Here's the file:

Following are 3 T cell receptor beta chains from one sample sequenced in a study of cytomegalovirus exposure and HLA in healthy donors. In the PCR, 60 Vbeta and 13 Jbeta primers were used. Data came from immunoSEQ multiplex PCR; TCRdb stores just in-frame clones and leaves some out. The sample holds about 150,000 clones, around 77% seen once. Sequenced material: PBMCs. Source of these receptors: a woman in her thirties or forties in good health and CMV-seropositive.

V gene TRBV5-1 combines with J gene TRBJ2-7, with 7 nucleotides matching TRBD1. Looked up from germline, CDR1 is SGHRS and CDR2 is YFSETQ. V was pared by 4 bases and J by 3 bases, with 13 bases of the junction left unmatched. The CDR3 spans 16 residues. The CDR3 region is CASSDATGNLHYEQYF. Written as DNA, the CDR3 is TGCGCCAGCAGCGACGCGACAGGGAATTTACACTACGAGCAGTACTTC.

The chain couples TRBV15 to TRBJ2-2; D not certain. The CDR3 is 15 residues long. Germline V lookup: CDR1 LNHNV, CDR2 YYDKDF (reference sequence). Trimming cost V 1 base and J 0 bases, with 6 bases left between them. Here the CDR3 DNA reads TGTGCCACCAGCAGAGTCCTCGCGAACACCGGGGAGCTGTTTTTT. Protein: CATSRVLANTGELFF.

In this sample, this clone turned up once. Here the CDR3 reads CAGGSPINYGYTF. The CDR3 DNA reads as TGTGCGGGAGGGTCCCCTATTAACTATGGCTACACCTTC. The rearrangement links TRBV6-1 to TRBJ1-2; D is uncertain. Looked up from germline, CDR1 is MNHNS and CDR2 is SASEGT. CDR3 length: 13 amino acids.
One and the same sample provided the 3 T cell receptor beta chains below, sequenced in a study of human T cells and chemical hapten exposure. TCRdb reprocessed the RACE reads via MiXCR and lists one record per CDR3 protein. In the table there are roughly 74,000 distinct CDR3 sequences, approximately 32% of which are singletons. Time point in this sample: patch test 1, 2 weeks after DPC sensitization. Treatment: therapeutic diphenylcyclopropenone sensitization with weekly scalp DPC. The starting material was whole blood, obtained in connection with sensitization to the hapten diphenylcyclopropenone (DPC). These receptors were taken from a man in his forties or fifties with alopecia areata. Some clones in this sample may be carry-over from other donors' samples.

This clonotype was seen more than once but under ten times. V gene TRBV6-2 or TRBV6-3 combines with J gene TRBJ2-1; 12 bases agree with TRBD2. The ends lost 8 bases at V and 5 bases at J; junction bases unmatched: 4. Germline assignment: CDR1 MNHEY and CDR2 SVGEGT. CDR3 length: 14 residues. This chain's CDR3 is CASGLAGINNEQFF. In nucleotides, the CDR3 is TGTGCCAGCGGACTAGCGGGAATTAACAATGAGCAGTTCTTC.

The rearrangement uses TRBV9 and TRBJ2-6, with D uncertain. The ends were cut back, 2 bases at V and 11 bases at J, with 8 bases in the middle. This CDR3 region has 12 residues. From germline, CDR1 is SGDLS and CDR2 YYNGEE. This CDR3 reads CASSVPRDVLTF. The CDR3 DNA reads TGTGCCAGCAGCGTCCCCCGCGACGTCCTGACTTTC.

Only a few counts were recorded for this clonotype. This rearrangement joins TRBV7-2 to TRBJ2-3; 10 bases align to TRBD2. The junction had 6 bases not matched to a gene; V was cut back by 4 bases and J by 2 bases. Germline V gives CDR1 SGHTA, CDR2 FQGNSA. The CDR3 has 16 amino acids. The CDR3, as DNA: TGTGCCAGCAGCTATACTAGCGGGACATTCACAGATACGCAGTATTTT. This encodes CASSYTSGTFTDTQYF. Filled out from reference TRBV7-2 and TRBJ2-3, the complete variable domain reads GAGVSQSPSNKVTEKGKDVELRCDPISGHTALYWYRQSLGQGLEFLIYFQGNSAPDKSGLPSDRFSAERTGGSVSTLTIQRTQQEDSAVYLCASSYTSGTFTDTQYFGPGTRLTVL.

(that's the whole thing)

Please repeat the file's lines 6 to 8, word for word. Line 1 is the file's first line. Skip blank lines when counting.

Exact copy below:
This clonotype was seen more than once but under ten times. V gene TRBV6-2 or TRBV6-3 combines with J gene TRBJ2-1; 12 bases agree with TRBD2. The ends lost 8 bases at V and 5 bases at J; junction bases unmatched: 4. Germline assignment: CDR1 MNHEY and CDR2 SVGEGT. CDR3 length: 14 residues. This chain's CDR3 is CASGLAGINNEQFF. In nucleotides, the CDR3 is TGTGCCAGCGGACTAGCGGGAATTAACAATGAGCAGTTCTTC.

The rearrangement uses TRBV9 and TRBJ2-6, with D uncertain. The ends were cut back, 2 bases at V and 11 bases at J, with 8 bases in the middle. This CDR3 region has 12 residues. From germline, CDR1 is SGDLS and CDR2 YYNGEE. This CDR3 reads CASSVPRDVLTF. The CDR3 DNA reads TGTGCCAGCAGCGTCCCCCGCGACGTCCTGACTTTC.

Only a few counts were recorded for this clonotype. This rearrangement joins TRBV7-2 to TRBJ2-3; 10 bases align to TRBD2. The junction had 6 bases not matched to a gene; V was cut back by 4 bases and J by 2 bases. Germline V gives CDR1 SGHTA, CDR2 FQGNSA. The CDR3 has 16 amino acids. The CDR3, as DNA: TGTGCCAGCAGCTATACTAGCGGGACATTCACAGATACGCAGTATTTT. This encodes CASSYTSGTFTDTQYF. Filled out from reference TRBV7-2 and TRBJ2-3, the complete variable domain reads GAGVSQSPSNKVTEKGKDVELRCDPISGHTALYWYRQSLGQGLEFLIYFQGNSAPDKSGLPSDRFSAERTGGSVSTLTIQRTQQEDSAVYLCASSYTSGTFTDTQYFGPGTRLTVL.